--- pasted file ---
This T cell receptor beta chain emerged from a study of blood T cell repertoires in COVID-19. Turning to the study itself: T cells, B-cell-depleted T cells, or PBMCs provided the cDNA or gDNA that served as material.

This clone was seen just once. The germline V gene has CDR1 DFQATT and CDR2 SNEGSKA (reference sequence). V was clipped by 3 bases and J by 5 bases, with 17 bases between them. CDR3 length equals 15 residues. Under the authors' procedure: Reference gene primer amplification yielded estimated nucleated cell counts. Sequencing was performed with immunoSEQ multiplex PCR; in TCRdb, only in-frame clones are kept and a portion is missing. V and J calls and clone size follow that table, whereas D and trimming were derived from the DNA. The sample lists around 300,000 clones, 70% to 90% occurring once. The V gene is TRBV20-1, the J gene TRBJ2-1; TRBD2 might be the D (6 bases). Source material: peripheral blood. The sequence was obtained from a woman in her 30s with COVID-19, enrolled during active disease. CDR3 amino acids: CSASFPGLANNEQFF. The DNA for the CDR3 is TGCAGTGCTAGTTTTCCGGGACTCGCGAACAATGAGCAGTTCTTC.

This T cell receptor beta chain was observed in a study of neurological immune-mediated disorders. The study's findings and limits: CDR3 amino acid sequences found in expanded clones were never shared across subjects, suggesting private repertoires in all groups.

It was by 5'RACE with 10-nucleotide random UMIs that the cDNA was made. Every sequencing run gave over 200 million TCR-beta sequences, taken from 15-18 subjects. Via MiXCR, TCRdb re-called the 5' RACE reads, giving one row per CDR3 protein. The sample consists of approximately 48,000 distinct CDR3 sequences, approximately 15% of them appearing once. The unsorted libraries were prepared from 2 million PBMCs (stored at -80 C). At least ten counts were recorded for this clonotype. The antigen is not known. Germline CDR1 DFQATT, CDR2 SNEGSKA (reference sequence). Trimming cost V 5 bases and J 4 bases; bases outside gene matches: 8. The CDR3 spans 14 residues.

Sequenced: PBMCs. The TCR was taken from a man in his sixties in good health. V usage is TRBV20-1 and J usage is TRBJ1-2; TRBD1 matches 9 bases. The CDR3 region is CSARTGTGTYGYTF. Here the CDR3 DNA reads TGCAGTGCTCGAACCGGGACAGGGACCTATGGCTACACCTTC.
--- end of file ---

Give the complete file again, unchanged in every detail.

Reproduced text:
This T cell receptor beta chain emerged from a study of blood T cell repertoires in COVID-19. Turning to the study itself: T cells, B-cell-depleted T cells, or PBMCs provided the cDNA or gDNA that served as material.

This clone was seen just once. The germline V gene has CDR1 DFQATT and CDR2 SNEGSKA (reference sequence). V was clipped by 3 bases and J by 5 bases, with 17 bases between them. CDR3 length equals 15 residues. Under the authors' procedure: Reference gene primer amplification yielded estimated nucleated cell counts. Sequencing was performed with immunoSEQ multiplex PCR; in TCRdb, only in-frame clones are kept and a portion is missing. V and J calls and clone size follow that table, whereas D and trimming were derived from the DNA. The sample lists around 300,000 clones, 70% to 90% occurring once. The V gene is TRBV20-1, the J gene TRBJ2-1; TRBD2 might be the D (6 bases). Source material: peripheral blood. The sequence was obtained from a woman in her 30s with COVID-19, enrolled during active disease. CDR3 amino acids: CSASFPGLANNEQFF. The DNA for the CDR3 is TGCAGTGCTAGTTTTCCGGGACTCGCGAACAATGAGCAGTTCTTC.

This T cell receptor beta chain was observed in a study of neurological immune-mediated disorders. The study's findings and limits: CDR3 amino acid sequences found in expanded clones were never shared across subjects, suggesting private repertoires in all groups.

It was by 5'RACE with 10-nucleotide random UMIs that the cDNA was made. Every sequencing run gave over 200 million TCR-beta sequences, taken from 15-18 subjects. Via MiXCR, TCRdb re-called the 5' RACE reads, giving one row per CDR3 protein. The sample consists of approximately 48,000 distinct CDR3 sequences, approximately 15% of them appearing once. The unsorted libraries were prepared from 2 million PBMCs (stored at -80 C). At least ten counts were recorded for this clonotype. The antigen is not known. Germline CDR1 DFQATT, CDR2 SNEGSKA (reference sequence). Trimming cost V 5 bases and J 4 bases; bases outside gene matches: 8. The CDR3 spans 14 residues.

Sequenced: PBMCs. The TCR was taken from a man in his sixties in good health. V usage is TRBV20-1 and J usage is TRBJ1-2; TRBD1 matches 9 bases. The CDR3 region is CSARTGTGTYGYTF. Here the CDR3 DNA reads TGCAGTGCTCGAACCGGGACAGGGACCTATGGCTACACCTTC.